Greek organizations establish new freshman policy
The GLC, its five subcouncils and Greek house presidents overwhelmingly approved the policy, which aims to protect freshmen's safety and mitigate the risk that Greek houses take when hosting new students.
"The policy will hopefully reduce the number of negative incidents involving freshmen and Greek houses," Interfraternity Council president Gunnar Shaw '14 said in an email.
Freshmen caught violating the policy will be prohibited from rushing a Greek house during their sophomore year. Organizations found in violation will pay a fine for the first offense and may face College sanctions after multiple offenses.
The policy will affect all freshmen, even those who are over 21, and will apply to Greek member's private rooms in addition to basements. It will be effective from the return of section A of First-Year Trips on Aug. 30 to the Monday after Homecoming weekend, Oct. 14.
A freshman accused of violating the policy will be adjudicated by the GLC executive board, which requires a two-thirds vote for a decision. A Greek house's responsibility will be determined by a GLC subcouncil, also based on a two-thirds vote.
To promote alternative programming, the College will pay for dry events specifically targeted at freshmen at Greek houses and other open spaces on Wednesdays, Fridays and Saturdays during the first month of the term.
"We like that this policy encourages Greek organizations to reach out to freshmen with explicitly freshmen-friendly, substance-free events," GLC moderator Elliot Sanborn '14 said in an email. "We think this will create a safer, more open and really more welcoming environment in both the short and long run."
Panhellenic Council president Eliana Piper '14 said the councils and Greek presidents collaborated with Greek Letter Organizations and Societies and other campus constituents, who agreed that the first four weeks of freshman year are the riskiest time for high risk drinking behaviors.
She emphasized that the policy aims not to prevent freshmen from entering Greek houses, but rather give students the opportunity to "interact" with Greek spaces in a more welcoming environment.
"The sororities hope to utilize this as an opportunity to invite freshmen into the sororities in a way that's risk free," Piper said.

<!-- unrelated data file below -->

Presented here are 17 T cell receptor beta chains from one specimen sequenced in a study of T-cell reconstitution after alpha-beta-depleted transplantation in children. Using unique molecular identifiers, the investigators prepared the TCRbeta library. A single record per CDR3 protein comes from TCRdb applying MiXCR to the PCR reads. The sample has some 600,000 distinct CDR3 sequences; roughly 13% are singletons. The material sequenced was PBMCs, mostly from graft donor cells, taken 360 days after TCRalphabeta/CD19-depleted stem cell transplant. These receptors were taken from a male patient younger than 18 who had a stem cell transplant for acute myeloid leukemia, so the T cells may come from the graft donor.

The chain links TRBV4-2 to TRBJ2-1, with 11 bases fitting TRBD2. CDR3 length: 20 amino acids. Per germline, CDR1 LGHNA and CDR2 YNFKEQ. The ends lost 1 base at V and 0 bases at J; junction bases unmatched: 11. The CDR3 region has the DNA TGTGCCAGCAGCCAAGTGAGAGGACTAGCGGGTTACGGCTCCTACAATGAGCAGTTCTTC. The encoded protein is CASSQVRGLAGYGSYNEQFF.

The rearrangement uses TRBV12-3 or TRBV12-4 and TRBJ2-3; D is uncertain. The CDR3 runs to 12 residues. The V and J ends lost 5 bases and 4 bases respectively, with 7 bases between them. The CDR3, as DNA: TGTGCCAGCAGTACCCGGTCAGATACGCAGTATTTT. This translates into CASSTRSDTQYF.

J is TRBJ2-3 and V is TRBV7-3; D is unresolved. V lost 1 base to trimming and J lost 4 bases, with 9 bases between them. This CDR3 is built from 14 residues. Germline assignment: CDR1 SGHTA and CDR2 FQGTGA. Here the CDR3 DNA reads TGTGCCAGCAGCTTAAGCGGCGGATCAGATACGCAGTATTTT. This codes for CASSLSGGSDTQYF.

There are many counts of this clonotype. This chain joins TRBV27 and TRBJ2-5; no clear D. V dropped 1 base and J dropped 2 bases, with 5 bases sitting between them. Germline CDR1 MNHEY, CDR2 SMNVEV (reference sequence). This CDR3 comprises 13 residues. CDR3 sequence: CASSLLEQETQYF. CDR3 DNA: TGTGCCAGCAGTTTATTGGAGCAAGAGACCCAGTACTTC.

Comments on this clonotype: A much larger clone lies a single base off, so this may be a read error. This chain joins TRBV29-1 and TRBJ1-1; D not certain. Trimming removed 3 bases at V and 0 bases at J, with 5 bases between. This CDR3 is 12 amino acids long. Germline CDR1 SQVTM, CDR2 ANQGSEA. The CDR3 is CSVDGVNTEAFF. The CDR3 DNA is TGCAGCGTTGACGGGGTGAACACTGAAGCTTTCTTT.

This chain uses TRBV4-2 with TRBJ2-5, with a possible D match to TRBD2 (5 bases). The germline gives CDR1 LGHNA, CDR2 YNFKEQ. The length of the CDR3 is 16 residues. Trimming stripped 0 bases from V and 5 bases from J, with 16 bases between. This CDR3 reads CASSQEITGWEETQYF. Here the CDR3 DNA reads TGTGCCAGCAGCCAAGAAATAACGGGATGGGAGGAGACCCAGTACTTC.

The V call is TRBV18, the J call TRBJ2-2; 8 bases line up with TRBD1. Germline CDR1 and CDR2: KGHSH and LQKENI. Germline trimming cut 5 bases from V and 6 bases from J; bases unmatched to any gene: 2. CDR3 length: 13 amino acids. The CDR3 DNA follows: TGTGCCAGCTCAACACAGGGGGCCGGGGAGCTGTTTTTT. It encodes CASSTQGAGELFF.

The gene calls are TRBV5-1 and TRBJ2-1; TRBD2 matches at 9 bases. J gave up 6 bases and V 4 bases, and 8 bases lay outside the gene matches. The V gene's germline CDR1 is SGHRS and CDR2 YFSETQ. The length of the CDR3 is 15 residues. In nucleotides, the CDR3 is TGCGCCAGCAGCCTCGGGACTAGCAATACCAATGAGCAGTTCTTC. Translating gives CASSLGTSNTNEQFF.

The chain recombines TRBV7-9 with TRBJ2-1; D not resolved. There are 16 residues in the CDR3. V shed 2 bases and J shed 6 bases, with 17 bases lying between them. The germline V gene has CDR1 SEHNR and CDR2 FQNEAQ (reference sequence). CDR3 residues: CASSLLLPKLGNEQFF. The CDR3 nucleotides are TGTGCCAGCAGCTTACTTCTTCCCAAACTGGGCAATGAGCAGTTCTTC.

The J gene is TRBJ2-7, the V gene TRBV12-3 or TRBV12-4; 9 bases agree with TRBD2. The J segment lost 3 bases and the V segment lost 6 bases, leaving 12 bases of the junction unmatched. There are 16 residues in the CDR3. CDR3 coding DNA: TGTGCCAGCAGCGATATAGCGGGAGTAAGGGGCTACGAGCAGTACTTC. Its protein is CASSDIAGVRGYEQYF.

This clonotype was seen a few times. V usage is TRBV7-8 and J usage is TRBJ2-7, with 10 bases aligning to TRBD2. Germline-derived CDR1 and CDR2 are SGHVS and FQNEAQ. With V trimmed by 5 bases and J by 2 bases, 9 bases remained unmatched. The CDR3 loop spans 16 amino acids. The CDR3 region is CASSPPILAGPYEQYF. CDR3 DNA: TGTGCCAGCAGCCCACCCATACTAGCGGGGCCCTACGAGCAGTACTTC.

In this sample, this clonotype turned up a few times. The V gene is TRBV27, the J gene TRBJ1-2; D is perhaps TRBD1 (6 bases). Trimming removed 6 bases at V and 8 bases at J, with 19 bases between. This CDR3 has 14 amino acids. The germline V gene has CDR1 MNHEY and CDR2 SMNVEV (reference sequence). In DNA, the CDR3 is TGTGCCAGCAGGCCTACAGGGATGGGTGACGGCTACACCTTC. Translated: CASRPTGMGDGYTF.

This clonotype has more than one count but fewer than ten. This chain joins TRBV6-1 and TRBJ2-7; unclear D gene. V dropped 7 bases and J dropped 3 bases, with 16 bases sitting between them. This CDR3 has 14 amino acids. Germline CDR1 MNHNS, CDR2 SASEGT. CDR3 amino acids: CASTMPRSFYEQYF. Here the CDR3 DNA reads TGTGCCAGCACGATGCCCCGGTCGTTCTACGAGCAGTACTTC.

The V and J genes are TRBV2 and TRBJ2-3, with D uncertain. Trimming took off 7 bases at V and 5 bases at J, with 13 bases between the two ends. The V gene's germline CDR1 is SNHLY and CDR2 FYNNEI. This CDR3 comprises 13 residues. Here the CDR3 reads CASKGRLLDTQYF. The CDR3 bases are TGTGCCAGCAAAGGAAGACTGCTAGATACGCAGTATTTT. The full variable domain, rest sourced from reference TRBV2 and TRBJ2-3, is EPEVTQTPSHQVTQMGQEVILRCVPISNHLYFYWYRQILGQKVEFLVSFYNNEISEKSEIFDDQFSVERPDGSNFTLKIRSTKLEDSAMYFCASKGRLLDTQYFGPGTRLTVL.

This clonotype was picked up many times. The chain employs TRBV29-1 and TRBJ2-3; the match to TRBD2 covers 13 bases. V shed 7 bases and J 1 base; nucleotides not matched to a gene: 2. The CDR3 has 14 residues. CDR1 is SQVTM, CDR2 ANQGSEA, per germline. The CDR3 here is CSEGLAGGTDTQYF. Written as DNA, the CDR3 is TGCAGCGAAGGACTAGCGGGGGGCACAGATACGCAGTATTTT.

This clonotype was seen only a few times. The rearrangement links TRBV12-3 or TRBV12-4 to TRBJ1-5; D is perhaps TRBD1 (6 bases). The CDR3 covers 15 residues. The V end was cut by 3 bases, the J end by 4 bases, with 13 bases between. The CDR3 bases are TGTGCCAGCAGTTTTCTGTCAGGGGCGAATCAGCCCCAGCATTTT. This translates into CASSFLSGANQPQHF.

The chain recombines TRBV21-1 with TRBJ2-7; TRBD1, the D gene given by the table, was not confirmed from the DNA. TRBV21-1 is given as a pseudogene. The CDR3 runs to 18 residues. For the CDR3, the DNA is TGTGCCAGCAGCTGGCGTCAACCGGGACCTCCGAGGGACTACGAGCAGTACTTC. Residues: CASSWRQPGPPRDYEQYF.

Conversations for the new policy began during the summer, Piper said. After Alpha Delta fraternity house advisor John Engelman '68 brought the idea forward, the IFC took leadership of the initiative. Fraternities wish to avoid the risk of hosting freshmen before they have time to become acclimated to college life, Sanborn said.
"We hope that these risks will be less when freshmen later do enter the Greek scene," he said.
Greek leaders have been working on the policy for several weeks, with the hopes of building support to the point of a near unanimous vote.
Although the policy may lead to higher-risk drinking in dormitory rooms, Greek leaders hope to mitigate this by work with the Office of Residential Life and Dean's Office to make them aware of possible repercussions.
Current students and incoming freshmen expressed mixed views on the new policy.
Student body president-elect Adrian Ferrari '14 said the policy will give students a good reminder that there are "other ways" for students to find their own space at Dartmouth.
"I think it will give freshmen an opportunity to really define a Dartmouth experience that doesn't have to include the Greek system," he said.
Adam Wright '17 said he does not support the policy, but understands the GLC's decision.
"I have mixed feelings toward it," he said.
Wright said the repercussions for violating the policy are "a little bit to harsh," but the change may lead to the development of closer bonds and friendships.
"It will give you more time to really meet people, so I think it's positive in that aspect," he said.
Griffin Kay '16 said the policy may cause freshmen to feel "excluded and ostracized" when they are trying to fit at in a new school.
In 1997, the Coed Fraternity Sorority Council unanimously voted to pass a freshman visitation policy, which prohibited freshmen from attending any registered Greek event during the fall term. The policy was largely unsuccessful and several students previously interviewed said they attended Greek parties nonetheless.
Multiple Greek house presidents declined requests for comment.